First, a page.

Manufacturing Value-Added Output Rose to $2.3 Trillion in the Fourth Quarter, Another All-Time High

Real GDP grew 2.9 percent at the annual rate in the fourth quarter, boosted by strength in consumer and business spending but weighed down by inventory spending and net exports. According to new data from the Bureau of Economic Analysis, manufacturing added 0.60 percentage points to top-line growth in the fourth quarter, with 0.44 and 0.16 percentage points from durable and nondurable goods businesses, respectively. Real value-added output jumped 5.3 percent for manufacturers in the fourth quarter, buoyed by a 7.2 percent growth rate for durable goods firms. Real value-added output for nondurable goods bounced back from a hurricane-induced decline in the third quarter to a 3.1 percent increase in the fourth quarter.

Other top contributors in the fourth quarter to real GDP included professional and business services (0.67 percent), construction (0.35 percent), wholesale trade (0.26 percent), retail trade (0.21 percent), educational services, health care and social assistance (0.18 percent), mining (0.17 percent), transportation and warehousing (0.16 percent) and utilities (0.13 percent). In contrast, decreases occurred in finance, insurance, real estate, rental and leasing (-0.18 percent), agriculture, forestry, fishing and hunting (-0.01 percent) and information (-0.01 percent).

Overall, manufacturing gross output increased from $6.031 trillion in the third quarter to $6.228 trillion in the fourth quarter, a new all-time high. After struggling a few years ago on global headwinds, the manufacturing sector has improved notably since gross output bottomed out at $5.607 trillion in the first quarter of 2016. In addition, gross output from durable (up from $3.086 trillion to $3.164 trillion) and nondurable (up from $2.946 trillion to $3.064 trillion) goods also rose in the quarter, with the former reaching a new high and the latter notching the best reading since the third quarter of 2014.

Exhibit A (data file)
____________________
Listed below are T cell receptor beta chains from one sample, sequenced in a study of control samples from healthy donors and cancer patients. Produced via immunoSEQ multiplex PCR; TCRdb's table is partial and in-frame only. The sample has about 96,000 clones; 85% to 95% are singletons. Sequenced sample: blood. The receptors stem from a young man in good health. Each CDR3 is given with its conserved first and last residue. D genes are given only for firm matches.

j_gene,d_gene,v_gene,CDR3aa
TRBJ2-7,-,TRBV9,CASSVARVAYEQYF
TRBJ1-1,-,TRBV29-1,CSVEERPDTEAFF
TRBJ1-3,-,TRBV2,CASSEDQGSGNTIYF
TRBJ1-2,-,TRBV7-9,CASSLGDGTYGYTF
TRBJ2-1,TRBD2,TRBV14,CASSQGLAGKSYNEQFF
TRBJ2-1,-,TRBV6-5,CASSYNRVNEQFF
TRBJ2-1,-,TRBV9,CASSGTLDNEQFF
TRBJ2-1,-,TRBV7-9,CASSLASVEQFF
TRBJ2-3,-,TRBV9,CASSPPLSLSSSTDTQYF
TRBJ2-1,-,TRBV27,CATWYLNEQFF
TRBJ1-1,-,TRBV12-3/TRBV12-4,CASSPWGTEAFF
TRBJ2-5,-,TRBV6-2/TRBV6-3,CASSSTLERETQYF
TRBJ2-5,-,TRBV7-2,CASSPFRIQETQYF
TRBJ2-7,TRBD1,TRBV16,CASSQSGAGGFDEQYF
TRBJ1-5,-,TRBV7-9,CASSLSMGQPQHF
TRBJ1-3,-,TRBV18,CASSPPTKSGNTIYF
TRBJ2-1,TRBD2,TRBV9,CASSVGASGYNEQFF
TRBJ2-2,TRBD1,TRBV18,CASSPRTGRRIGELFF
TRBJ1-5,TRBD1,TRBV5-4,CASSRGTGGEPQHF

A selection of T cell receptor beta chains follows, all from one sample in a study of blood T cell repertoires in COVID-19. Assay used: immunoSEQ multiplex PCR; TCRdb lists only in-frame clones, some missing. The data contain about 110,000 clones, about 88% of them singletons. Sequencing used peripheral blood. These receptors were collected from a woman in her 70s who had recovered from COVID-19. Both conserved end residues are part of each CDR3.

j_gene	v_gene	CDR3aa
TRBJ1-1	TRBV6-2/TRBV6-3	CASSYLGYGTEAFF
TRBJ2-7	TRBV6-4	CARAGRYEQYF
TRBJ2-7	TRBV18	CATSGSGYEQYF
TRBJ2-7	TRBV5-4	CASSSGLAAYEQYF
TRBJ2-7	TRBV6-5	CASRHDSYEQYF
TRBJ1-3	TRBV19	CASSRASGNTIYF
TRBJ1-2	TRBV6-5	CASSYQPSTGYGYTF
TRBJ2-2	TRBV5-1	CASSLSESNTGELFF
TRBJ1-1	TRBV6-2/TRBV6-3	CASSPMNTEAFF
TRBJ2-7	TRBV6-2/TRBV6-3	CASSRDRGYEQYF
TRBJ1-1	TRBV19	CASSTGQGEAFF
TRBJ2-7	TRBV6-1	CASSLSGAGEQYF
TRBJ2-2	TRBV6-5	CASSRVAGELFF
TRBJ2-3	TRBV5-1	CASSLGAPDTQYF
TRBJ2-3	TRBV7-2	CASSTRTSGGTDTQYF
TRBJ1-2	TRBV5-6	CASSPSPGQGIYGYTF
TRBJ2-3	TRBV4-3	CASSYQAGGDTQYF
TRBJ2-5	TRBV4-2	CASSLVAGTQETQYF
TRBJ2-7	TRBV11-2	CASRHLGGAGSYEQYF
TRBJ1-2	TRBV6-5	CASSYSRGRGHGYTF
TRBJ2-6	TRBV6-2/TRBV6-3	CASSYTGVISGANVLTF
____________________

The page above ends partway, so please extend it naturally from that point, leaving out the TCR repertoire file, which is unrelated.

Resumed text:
Those findings closely mirrored the value-added data for manufacturing, which rose from $2.252 trillion in the third quarter to $2.300 trillion in the fourth quarter, also a new all-time high. Value-added output for durable goods increased from $1.224 trillion to $1.243 trillion, with nondurable goods value-added output rising from $1.028 trillion to $1.058 trillion. Both achieved new heights. The bottom line is that manufacturing accounted for 11.6 percent of real GDP in the fourth quarter, up from 11.5 percent in the prior report.

Adjusting for inflation, a new all-time high also occurred for real value-added output in manufacturing, up from $1.958 trillion in the third quarter to $1.984 trillion in the fourth quarter. Those figures are in chained 2009 dollars. It bottomed out at $1.694 trillion in the first quarter of 2009 before beginning to trend higher. In the fourth quarter, real value-added output increased for both durable (up from $1.143 trillion to $1.163 trillion—a new high) and nondurable (up from $0.827 trillion to $0.834 trillion) goods.

Chad Moutray

Chad Moutray

Chad Moutray is chief economist for the National Association of Manufacturers (NAM) and the Director of the Center for Manufacturing Research for The Manufacturing Institute, where he serves as the NAM’s economic forecaster and spokesperson on economic issues. He frequently comments on current economic conditions for manufacturers through professional presentations and media interviews. He has appeared on Bloomberg, CNBC, C-SPAN, Fox Business and Fox News, among other news outlets.
Chad Moutray

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